Sarbanes Oxley Act of 2002 - Sarbanes Oxley Act Running...

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Sarbanes Oxley Act 1 Running head: SARBANES OXLEY ACT OF 2002 Sarbanes Oxley Act of 2002 Victoria M. Crow Strayer University Advanced Accounting Professor: Dr. Monica Hubler November 20, 2010
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Sarbanes Oxley Act 2 Sarbanes Oxley Act of 2002 The Sarbanes Oxley Act of 2002 is the product of co-sponsors Senator Paul Sarbanes of Maryland and Representative Michael G. Oxley of Ohio. The Sarbanes Oxley Act, also known in the Senate as the “Public Company Accounting Reform and Investor Protection Act” and in the House as the “Corporate and Auditing Accountability and Responsibility Act” is also commonly called Sarbanes–Oxley, Sarbox or SOX. It is a United States federal law that was enacted on July 30, 2002, which set new or enhanced standards for all U.S. public company boards, management and public accounting firms. The bill was enacted as a reaction to a number of major corporate and accounting scandals including those affecting Enron , Tyco International , Adelphia , Peregrine Systems and WorldCom . “A variety of complex factors created the conditions and culture in which a series of large corporate frauds occurred between 2000 and 2002. The spectacular, highly-publicized frauds at Enron, WorldCom , and Tyco exposed significant problems with conflicts of interest and incentive compensation practices. The analysis of their complex and contentious root causes contributed to the passage of SOX in 2002” (Farrell, 2005). These scandals, which cost investors billions of dollars when the share prices of affected companies collapsed, shook public confidence in the nation’s securities markets . “The Enron scandal deeply influenced the development of new regulations to improve the reliability of financial reporting, and increased public awareness about the importance of having accounting standards that show the financial reality of companies and the objectivity and independence of auditing firms” Oxley Act in 2002, as a result of the first admissions of fraudulent behavior made by Enron . The act significantly raises criminal penalties for securities fraud , for destroying,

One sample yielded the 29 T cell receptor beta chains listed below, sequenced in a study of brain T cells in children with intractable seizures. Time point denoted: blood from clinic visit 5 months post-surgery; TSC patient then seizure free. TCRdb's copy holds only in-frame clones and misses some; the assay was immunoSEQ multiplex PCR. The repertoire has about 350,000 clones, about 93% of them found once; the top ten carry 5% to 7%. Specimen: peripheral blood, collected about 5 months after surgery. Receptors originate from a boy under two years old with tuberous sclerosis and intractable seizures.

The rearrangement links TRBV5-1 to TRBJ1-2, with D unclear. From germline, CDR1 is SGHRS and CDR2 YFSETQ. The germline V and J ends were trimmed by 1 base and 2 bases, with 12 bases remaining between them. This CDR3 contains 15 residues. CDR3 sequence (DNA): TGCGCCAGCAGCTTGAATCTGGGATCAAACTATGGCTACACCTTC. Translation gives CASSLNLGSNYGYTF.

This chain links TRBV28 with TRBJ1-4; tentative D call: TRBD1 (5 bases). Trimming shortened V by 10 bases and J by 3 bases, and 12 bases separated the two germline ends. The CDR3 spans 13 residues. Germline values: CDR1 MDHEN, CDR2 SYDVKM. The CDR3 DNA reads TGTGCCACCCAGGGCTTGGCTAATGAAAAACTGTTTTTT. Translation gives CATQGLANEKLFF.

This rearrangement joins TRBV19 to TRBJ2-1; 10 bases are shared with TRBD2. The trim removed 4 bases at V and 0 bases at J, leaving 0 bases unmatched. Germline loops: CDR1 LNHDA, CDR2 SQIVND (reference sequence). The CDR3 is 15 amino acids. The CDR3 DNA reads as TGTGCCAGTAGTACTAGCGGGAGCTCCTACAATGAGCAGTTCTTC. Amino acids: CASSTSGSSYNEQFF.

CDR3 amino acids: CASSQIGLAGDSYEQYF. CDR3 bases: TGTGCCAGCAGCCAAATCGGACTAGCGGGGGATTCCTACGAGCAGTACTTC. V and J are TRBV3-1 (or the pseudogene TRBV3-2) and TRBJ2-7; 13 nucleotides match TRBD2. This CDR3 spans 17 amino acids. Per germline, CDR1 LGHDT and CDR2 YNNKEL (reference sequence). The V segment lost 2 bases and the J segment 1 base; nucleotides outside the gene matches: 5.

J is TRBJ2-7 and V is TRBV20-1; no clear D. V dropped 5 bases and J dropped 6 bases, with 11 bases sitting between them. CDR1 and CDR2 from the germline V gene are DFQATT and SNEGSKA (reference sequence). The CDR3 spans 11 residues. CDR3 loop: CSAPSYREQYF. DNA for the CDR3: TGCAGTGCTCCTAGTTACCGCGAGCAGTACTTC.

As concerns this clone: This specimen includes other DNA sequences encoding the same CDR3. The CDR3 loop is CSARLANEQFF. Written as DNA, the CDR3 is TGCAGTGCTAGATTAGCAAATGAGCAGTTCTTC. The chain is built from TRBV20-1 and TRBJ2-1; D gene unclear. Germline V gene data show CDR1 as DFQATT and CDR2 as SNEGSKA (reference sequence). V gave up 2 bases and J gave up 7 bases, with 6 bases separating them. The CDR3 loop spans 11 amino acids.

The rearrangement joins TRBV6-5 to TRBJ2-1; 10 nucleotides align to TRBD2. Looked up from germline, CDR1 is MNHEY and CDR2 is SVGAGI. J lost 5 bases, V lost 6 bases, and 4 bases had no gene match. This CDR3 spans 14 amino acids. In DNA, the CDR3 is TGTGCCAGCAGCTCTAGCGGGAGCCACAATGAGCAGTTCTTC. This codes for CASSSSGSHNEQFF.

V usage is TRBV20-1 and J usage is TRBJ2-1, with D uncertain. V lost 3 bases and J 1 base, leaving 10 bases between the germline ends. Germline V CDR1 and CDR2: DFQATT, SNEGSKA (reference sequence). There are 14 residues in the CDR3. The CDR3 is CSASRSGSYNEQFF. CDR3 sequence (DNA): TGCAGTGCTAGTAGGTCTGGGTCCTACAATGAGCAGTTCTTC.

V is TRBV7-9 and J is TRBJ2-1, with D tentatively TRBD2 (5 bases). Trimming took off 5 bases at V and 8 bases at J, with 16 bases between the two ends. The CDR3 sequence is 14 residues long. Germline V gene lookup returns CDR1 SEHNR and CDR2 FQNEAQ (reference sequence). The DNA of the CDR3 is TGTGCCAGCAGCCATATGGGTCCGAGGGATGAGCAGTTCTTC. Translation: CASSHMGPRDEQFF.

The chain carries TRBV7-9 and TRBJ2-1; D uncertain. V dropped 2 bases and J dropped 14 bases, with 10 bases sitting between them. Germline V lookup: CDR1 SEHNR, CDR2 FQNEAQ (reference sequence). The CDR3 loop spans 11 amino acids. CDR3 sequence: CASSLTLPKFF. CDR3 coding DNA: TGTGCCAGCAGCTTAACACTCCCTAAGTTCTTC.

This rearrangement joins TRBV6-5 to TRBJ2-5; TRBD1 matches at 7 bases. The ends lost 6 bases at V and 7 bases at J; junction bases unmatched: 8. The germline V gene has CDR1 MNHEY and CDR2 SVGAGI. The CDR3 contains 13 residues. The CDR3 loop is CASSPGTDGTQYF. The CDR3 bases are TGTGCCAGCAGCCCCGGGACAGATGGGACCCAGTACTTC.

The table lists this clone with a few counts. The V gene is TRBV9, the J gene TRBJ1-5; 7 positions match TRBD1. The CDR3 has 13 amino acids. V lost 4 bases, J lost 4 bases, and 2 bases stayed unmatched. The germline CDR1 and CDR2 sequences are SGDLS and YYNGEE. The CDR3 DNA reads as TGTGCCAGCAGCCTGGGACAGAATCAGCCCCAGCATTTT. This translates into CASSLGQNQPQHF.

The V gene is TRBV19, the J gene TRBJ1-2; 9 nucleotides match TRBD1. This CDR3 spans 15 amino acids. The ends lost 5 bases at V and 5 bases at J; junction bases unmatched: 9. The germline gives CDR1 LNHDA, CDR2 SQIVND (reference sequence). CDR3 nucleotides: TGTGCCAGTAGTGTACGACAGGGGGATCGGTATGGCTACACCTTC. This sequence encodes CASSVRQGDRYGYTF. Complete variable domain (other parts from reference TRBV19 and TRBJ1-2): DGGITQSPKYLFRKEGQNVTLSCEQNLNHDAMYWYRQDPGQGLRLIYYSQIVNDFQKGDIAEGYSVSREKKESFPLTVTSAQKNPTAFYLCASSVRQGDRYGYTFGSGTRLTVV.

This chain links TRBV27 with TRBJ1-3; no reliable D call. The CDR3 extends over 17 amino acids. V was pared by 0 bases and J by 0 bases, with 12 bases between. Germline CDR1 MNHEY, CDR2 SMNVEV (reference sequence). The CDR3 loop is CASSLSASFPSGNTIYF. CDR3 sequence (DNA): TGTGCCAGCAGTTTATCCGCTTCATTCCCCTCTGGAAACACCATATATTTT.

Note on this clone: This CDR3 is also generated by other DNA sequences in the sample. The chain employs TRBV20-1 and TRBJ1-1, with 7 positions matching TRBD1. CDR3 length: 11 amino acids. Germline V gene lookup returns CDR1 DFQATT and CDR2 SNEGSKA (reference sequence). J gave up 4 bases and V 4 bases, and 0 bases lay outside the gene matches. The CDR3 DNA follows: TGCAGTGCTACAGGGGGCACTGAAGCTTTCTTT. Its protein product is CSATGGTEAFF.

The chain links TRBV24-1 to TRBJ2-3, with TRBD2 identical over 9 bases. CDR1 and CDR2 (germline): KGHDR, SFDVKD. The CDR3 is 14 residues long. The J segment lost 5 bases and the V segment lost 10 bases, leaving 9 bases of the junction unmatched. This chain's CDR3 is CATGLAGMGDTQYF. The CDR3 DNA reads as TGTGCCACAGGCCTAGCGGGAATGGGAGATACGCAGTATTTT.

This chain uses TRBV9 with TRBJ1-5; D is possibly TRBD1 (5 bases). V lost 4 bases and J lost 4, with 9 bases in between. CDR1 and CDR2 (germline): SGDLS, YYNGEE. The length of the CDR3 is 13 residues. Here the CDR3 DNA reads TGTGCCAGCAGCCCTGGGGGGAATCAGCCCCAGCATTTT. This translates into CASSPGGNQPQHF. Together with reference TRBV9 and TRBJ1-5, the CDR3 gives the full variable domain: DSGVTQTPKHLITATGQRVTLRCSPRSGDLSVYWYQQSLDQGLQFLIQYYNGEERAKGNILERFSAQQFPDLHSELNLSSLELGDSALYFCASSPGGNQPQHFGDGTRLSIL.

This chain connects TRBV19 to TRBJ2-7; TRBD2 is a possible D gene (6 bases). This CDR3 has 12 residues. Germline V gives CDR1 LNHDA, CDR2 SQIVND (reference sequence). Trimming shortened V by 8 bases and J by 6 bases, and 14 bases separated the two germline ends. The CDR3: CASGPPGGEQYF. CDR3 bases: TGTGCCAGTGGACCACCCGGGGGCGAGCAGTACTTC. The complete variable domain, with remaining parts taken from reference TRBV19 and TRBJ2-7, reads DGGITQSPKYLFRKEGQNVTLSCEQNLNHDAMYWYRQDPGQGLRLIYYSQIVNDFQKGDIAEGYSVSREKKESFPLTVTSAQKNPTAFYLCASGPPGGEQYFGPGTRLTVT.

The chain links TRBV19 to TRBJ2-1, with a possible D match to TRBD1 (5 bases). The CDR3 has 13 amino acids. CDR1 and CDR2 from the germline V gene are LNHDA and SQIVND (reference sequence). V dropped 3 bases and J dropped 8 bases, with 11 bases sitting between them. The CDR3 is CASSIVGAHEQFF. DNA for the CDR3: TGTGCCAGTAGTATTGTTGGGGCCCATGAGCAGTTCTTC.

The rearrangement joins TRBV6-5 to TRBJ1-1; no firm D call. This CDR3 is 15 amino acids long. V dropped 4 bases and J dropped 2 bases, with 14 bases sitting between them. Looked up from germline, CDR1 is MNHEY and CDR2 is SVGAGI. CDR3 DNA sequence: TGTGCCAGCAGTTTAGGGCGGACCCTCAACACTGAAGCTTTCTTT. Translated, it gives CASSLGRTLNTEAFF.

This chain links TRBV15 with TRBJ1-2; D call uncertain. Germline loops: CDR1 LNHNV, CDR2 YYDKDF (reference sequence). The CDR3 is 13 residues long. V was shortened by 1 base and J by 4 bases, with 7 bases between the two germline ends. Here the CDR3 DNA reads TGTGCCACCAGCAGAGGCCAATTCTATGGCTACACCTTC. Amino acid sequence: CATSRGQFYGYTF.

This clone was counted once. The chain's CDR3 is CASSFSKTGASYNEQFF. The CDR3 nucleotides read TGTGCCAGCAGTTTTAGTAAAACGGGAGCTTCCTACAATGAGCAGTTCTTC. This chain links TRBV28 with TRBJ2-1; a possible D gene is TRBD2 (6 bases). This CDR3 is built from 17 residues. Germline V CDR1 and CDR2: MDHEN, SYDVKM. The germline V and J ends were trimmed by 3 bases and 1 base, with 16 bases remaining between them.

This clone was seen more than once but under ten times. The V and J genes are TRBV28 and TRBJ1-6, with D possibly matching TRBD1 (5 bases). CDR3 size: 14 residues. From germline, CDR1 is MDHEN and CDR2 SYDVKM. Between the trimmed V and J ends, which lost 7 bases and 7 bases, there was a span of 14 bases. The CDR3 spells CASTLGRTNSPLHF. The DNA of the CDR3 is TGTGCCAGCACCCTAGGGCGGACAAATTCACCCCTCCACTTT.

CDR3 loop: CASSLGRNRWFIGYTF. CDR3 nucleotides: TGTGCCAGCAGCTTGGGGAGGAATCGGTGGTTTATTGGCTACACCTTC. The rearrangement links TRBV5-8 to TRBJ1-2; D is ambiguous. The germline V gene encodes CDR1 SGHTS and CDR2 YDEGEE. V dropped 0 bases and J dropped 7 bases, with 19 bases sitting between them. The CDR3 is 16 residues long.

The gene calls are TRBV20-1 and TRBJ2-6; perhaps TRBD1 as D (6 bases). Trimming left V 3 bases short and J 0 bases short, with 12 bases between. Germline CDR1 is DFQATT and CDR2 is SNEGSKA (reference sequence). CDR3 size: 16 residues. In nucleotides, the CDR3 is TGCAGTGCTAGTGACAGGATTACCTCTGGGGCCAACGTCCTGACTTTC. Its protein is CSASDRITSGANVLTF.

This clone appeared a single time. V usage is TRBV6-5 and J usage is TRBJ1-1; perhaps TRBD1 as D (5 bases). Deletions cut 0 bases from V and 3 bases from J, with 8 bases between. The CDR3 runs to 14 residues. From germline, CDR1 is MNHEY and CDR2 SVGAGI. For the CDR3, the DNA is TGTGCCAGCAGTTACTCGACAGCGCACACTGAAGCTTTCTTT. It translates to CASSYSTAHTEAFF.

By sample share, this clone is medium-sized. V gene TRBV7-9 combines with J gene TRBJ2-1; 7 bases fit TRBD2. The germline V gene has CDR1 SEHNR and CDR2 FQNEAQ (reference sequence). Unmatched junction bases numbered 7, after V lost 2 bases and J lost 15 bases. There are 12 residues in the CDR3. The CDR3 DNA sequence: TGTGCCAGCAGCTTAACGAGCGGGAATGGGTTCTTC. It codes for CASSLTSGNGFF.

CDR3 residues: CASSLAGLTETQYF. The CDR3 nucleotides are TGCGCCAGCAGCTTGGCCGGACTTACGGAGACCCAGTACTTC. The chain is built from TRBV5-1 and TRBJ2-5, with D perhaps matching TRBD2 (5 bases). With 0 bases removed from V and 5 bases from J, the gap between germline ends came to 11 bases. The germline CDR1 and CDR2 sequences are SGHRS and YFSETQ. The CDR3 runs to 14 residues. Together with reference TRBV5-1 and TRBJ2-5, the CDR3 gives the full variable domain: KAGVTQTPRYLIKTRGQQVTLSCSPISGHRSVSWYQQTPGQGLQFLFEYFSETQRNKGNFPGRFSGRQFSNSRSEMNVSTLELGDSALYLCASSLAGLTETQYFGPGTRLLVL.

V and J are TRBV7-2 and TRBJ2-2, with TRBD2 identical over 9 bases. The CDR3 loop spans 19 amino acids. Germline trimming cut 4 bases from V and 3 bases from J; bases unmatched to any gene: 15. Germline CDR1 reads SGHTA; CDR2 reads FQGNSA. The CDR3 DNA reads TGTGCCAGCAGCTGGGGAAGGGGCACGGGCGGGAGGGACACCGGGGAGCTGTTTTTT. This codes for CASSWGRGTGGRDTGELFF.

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Sarbanes Oxley Act 3 altering or fabricating records in federal investigations or any scheme or attempt to defraud shareholders” (Cohen, Dey, & Lys, 2005, p. 5). The Sarbanes Oxley Act contains 11 different sections called “titles” ranging from additional corporate board responsibilities to criminal penalties, and requires the Securities and Exchange Commission (SEC) to implement rulings on requirements to comply with the new law. The 11 titles are: Public Company Accounting Oversight Board (PCAOB); Auditor Independence; Corporate Responsibility; Enhanced Financial Disclosures; Analyst Conflicts of Interest; Commission Resources and Authority; Studies and Reports; Corporate and Criminal Fraud Accountability; White Collar Crime Penalty Enhancement; Corporate Tax Returns; and Corporate Fraud Accountability. Some of the perceived problems unearthed by the Senate Banking Committee leading to
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Sarbanes Oxley Act of 2002 - Sarbanes Oxley Act Running...

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